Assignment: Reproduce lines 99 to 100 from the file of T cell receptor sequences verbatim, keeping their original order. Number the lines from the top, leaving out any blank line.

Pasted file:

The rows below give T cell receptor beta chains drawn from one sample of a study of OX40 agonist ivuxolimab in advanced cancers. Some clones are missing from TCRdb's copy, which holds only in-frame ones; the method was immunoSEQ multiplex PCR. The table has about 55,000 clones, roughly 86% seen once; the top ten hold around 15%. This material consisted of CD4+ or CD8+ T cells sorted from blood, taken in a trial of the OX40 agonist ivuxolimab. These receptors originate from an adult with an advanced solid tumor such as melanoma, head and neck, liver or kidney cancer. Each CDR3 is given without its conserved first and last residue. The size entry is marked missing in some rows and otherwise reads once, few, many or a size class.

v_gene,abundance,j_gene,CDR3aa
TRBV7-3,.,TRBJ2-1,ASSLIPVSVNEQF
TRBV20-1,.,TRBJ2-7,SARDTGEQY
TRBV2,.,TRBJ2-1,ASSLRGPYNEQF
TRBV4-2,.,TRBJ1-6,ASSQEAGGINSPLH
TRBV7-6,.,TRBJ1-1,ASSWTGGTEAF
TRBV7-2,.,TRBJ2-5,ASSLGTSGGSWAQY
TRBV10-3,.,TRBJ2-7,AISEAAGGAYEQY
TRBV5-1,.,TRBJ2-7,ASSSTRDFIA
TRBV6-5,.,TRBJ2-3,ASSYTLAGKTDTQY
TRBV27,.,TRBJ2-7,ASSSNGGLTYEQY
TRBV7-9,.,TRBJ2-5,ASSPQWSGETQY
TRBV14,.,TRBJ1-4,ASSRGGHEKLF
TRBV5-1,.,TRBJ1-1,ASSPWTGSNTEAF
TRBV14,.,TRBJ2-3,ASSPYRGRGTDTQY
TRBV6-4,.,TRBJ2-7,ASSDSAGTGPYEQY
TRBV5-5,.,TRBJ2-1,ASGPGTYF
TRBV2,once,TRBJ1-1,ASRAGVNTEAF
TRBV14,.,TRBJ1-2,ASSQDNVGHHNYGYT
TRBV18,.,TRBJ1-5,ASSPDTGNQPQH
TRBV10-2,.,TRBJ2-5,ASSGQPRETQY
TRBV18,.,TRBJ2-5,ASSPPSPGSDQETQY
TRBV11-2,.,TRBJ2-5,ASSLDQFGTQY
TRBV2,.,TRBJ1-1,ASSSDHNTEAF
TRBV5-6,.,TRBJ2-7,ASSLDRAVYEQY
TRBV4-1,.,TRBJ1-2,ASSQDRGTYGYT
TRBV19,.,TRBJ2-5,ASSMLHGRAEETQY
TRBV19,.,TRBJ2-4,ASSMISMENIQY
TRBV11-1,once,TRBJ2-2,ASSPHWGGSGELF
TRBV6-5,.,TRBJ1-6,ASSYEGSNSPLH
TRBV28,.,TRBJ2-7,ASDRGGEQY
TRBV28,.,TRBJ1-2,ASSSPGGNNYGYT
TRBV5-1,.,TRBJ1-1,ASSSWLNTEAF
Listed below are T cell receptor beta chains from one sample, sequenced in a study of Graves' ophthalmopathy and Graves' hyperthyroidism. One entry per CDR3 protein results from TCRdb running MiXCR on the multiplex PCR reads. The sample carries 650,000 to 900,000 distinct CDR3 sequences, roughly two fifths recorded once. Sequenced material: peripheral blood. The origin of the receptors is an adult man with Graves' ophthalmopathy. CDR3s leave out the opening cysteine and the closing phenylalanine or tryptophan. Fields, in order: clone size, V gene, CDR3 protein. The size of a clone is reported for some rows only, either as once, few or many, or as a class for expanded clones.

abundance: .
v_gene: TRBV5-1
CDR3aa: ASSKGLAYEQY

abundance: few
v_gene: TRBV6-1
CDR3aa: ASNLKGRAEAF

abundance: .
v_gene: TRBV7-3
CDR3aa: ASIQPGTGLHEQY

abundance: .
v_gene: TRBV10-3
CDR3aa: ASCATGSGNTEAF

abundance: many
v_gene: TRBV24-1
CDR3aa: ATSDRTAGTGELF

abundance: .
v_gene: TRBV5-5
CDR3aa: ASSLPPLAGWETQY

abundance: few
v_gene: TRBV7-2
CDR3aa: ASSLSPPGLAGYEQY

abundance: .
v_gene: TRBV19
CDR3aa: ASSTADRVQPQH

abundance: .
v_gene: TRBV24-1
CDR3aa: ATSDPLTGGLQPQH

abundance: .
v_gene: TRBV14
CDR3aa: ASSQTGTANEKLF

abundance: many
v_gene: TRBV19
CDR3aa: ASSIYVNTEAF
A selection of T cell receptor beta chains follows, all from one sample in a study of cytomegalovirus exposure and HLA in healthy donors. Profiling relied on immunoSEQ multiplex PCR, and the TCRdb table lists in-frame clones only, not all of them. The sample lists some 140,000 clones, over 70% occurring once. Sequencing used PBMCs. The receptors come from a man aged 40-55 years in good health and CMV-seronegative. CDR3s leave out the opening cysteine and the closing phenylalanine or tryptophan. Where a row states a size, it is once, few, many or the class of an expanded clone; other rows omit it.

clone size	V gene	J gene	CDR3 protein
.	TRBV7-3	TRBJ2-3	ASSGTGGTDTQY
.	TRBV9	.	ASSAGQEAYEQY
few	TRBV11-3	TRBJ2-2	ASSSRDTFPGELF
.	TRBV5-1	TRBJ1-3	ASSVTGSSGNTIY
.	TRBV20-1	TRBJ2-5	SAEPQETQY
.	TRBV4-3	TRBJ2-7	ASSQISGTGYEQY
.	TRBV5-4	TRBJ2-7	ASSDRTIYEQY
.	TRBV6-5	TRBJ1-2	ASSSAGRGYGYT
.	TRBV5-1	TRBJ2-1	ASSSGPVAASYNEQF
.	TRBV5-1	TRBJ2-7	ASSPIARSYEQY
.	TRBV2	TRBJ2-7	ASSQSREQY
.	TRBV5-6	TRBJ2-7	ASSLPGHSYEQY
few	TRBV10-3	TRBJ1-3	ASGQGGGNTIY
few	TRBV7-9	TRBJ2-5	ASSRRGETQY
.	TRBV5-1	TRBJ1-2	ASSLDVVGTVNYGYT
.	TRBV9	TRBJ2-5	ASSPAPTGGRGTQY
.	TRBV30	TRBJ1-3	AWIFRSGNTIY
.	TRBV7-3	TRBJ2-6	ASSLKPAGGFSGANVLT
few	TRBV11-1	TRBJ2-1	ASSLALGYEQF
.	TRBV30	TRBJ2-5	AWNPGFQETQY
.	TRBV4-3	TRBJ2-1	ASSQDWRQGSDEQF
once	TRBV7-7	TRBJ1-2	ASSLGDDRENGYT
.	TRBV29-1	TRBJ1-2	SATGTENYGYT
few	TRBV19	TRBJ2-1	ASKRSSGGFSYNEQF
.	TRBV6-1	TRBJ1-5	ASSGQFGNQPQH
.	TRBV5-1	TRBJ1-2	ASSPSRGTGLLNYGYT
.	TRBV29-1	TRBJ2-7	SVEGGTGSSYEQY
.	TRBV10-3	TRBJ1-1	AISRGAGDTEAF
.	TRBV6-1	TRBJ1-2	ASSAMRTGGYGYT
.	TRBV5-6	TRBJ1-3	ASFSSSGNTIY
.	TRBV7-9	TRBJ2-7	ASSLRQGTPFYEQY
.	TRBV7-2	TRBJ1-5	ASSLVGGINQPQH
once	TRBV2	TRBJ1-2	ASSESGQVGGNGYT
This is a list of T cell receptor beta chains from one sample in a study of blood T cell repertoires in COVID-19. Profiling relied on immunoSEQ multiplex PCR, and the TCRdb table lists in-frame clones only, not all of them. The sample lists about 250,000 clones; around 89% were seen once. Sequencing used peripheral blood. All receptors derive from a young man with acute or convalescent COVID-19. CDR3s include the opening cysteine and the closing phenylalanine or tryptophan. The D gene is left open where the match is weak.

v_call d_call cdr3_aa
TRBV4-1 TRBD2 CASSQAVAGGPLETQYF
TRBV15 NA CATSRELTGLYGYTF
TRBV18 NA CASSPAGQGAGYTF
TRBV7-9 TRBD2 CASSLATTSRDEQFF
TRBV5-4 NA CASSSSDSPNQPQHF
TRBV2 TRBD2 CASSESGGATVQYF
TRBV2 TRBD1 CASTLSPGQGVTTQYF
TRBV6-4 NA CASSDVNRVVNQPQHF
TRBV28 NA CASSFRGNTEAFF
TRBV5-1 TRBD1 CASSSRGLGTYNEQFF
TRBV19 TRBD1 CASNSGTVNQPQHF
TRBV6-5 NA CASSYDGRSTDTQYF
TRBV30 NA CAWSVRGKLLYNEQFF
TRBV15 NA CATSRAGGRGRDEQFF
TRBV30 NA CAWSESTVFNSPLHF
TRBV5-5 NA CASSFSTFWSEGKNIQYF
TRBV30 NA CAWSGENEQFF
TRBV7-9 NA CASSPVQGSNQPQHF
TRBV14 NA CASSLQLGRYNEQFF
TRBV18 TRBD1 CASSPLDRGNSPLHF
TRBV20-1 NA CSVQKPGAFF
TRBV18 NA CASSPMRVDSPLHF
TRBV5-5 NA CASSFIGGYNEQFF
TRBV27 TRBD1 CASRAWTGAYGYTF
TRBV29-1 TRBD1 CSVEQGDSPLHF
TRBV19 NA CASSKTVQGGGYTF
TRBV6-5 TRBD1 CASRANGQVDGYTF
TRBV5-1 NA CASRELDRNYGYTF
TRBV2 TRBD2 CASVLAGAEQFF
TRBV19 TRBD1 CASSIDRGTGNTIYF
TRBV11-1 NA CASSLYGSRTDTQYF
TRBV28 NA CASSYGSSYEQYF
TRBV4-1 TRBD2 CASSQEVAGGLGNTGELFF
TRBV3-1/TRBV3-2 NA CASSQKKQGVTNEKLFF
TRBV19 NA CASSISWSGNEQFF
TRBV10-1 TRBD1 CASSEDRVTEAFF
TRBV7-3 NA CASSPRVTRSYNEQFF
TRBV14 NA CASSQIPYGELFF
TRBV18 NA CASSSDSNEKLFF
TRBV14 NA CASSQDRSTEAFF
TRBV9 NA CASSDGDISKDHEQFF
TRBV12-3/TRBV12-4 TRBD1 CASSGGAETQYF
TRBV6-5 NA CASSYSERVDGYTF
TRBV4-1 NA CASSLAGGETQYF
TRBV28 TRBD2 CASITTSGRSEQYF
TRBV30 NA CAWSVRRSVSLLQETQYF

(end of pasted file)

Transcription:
.	TRBV6-1	TRBJ1-2	ASSAMRTGGYGYT
.	TRBV5-6	TRBJ1-3	ASFSSSGNTIY